Jul 29, 2016
Posted by Karen Hurst in categories: particle physics, quantum physics
Is light a wave or a particle? Yes.
Is light a wave or a particle? Yes.
A new method for medicine.
Imagine a cross between one of those multi-color retractable pens and an epi-pen. But instead of colors, the device would have different medications. Now combine this with a tiny, droplet-sized sweatshop full of obedient single-celled organisms genetically engineered to produce those medications, and you’ve got what a team from MIT just published in Nature Communications: A new project, with funding from DARPA, that has demonstrated the ability to synthesize multiple medications on-demand and as-needed using yeast. The discovery could soon revolutionize our ability to deliver medicine after natural disasters or to remote locations.
Let’s stick with the metaphor of an epi-pen. First, the user presses the actuator, which mixes a chemical trigger into a culture of engineered Pichia pastoris cells. Upon exposure to certain chemical triggers, the cells are programmed to produce a protein: in the report, the team used estrogen β-estradiol, which caused the cells to express recombinant human growth hormone (rHGH), and also methanol, which induced the same culture of yeast to make interferon. By controlling the concentration of the chemical trigger and the population of P. pastoris, the team demonstrated that they could make their device produce a dose of either interferon or rHGH on command. To switch between products, they just pushed another button on the microbioreactor, which flushes out the cell culture with clean, sterile fluid.
Smart bricks capable of recycling wastewater and generating electricity from sunlight are being developed by a team of scientists from the University of the West of England (UWE Bristol). The bricks will be able to fit together and create ‘bioreactor walls’ which could then be incorporated in housing, public building and office spaces.
The UWE Bristol team is working on the smart technologies that will be integrated into the bricks in this pan European ‘Living Architecture’ (LIAR) project led by Newcastle University. The LIAR project brings together living architecture, computing and engineering to find a new way to tackle global sustainability issues.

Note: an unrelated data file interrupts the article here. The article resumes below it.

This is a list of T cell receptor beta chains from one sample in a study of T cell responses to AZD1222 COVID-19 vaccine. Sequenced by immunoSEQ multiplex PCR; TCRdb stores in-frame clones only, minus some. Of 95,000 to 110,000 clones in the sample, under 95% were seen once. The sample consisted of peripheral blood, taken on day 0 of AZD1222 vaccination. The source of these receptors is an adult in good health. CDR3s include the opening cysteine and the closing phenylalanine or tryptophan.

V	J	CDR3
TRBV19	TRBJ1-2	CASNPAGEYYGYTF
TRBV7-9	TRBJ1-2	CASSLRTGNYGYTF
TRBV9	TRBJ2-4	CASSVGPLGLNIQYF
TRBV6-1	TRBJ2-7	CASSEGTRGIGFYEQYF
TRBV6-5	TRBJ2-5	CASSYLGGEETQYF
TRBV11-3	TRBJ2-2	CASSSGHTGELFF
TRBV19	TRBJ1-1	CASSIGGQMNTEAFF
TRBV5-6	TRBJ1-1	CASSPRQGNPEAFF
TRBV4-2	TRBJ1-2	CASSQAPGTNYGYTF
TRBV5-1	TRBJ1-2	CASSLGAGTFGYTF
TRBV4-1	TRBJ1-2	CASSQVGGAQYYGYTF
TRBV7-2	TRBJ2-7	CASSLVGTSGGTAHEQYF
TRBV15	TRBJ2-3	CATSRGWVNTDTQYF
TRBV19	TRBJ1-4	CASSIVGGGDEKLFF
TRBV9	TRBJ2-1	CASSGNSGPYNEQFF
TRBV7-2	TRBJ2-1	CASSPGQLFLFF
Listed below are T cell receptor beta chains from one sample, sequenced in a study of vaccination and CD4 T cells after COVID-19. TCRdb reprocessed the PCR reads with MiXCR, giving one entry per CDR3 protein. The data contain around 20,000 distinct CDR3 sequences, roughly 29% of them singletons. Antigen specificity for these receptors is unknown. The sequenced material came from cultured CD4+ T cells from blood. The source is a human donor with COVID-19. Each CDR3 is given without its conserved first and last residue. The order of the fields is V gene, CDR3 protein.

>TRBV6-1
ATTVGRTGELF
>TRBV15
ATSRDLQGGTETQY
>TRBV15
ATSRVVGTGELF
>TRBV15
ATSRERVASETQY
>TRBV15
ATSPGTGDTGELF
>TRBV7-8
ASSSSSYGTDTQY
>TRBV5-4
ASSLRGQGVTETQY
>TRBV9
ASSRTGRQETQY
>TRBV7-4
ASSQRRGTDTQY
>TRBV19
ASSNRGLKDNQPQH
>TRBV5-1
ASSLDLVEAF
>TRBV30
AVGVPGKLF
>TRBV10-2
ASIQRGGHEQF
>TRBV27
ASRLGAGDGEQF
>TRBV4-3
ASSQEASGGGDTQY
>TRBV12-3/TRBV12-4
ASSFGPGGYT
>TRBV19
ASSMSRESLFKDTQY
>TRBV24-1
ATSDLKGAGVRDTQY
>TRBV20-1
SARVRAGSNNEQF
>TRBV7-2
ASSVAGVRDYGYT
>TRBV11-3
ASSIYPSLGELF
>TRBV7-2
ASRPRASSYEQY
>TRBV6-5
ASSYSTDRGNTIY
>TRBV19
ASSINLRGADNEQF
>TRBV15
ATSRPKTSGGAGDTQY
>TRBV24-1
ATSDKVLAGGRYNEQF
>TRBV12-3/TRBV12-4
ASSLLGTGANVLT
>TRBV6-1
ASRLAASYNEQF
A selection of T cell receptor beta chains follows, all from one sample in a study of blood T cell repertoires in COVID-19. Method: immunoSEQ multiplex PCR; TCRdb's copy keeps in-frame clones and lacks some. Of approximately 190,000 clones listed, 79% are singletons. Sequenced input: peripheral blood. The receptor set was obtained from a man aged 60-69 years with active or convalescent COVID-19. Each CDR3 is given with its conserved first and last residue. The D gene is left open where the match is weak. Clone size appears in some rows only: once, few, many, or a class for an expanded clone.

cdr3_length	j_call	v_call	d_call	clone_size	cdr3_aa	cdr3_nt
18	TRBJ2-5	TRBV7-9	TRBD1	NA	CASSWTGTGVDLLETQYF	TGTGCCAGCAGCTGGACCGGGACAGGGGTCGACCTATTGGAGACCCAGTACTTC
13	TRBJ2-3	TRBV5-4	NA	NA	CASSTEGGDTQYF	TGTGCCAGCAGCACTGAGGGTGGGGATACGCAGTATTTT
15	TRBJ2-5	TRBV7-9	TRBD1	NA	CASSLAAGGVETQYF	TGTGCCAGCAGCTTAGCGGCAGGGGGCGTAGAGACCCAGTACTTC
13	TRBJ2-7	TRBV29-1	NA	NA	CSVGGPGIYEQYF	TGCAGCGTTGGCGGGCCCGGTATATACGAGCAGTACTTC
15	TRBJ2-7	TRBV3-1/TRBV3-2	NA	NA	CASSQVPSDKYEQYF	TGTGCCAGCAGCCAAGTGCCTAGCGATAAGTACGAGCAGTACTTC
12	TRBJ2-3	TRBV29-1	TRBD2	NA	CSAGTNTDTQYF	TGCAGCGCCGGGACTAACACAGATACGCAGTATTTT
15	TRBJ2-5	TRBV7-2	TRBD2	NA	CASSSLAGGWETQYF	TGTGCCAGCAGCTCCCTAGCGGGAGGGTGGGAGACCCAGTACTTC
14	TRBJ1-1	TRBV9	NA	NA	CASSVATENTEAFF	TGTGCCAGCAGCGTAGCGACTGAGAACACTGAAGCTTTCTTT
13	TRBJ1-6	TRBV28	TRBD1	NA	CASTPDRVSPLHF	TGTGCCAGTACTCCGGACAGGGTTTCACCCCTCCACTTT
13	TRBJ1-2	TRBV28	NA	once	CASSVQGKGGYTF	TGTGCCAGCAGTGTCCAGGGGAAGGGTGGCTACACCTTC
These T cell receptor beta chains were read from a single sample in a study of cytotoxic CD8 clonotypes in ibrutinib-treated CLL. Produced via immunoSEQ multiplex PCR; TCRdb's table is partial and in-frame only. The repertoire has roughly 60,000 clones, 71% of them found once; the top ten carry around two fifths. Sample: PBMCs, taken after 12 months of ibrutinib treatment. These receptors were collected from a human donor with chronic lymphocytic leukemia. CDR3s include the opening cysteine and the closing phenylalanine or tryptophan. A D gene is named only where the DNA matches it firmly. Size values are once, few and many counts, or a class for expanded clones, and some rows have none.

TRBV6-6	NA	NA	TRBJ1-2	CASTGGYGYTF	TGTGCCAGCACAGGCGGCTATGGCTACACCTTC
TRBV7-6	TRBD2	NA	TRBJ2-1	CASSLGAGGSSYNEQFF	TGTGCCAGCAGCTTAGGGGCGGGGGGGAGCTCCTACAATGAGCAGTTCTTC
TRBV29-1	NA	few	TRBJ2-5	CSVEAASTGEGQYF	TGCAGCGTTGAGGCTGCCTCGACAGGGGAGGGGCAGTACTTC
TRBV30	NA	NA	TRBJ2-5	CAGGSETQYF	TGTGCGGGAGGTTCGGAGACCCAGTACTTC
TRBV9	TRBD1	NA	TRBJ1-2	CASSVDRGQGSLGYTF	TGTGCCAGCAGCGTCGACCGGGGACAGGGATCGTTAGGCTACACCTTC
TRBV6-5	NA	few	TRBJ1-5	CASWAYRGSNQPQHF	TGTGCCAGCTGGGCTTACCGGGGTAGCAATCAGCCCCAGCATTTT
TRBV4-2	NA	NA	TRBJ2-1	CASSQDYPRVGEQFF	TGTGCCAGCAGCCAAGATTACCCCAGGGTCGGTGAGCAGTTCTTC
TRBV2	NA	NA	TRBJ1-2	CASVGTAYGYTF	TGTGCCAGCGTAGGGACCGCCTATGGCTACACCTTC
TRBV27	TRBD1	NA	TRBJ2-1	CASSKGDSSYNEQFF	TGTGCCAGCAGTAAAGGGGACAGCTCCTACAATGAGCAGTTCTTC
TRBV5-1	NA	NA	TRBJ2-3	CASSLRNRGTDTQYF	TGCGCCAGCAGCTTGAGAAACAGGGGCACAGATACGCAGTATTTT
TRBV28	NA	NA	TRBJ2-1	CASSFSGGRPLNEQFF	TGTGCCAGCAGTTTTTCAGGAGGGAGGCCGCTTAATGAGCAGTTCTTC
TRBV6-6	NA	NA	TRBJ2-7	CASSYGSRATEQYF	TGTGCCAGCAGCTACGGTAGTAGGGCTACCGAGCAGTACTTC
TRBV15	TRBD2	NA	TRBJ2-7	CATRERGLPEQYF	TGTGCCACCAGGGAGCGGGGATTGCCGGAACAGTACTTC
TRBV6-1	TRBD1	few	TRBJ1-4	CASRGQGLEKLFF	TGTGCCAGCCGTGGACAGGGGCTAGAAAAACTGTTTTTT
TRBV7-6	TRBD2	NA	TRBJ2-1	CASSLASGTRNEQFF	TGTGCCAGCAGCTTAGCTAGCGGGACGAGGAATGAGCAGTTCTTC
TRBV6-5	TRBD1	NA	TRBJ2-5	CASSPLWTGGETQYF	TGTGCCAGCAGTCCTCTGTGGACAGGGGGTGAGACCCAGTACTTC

The smart living bricks will be made from bio-reactors filled with microbial cells and algae. Designed to self-adapt to changing environmental conditions the smart bricks will monitor and modify air in the building and recognise occupants.
Want to have that circuit board as a necklace, bracelet, or ring; well now you can.
The complex little patterns of old circuit boards are highlighted in this lovely handmade collection of jewelry for men and women.
With a new programming language, almost anyone create a DNA-encoded circuit.
(Phys.org)—By carefully arranging many nanoblocks to form pixels on a metasurface, researchers have demonstrated that they can manipulate incoming visible light in just the right way to create a color “meta-hologram.” The new method of creating holograms has an order of magnitude higher reconstruction efficiency than similar color meta-holograms, and has applications for various types of 3D color holographic displays and achromatic planar lenses.
The researchers, Bo Wang et al., from Peking University and the National Center for Nanoscience and Technology, both in China, have published a paper on the new type of hologram in a recent issue of Nano Letters.
The pixels on the new metasurface consist of three types of silicon nanoblocks whose precise dimensions correspond to the wavelengths of three different colors: red, green, and blue. To enhance the efficiency for the blue light, two identical nanoblocks corresponding to the blue light are arranged in each pixel, along with one nanoblock for red light and one for green light.
Should all new technologies be used?
At the head of all this you will hear about the latest technology from the biotech world, such as CRISPR, that allows scientists to edit the very genome of a plant or animal, but not all technologies that can be used should be used.
While learning to grow massive quantities of organic food in urban landscapes without pesticides is great news, taking away human oversight from farming isn’t necessarily going to make our food better.
There are 110 million active landmines in the world. This drone is detonating them, one by one: http://kck.st/29RtcCo
This is how Facebook plans to blanket the entire earth in internet.
Technology developments will continue to transform every field of aerospace, just as they have the over the last 100 years.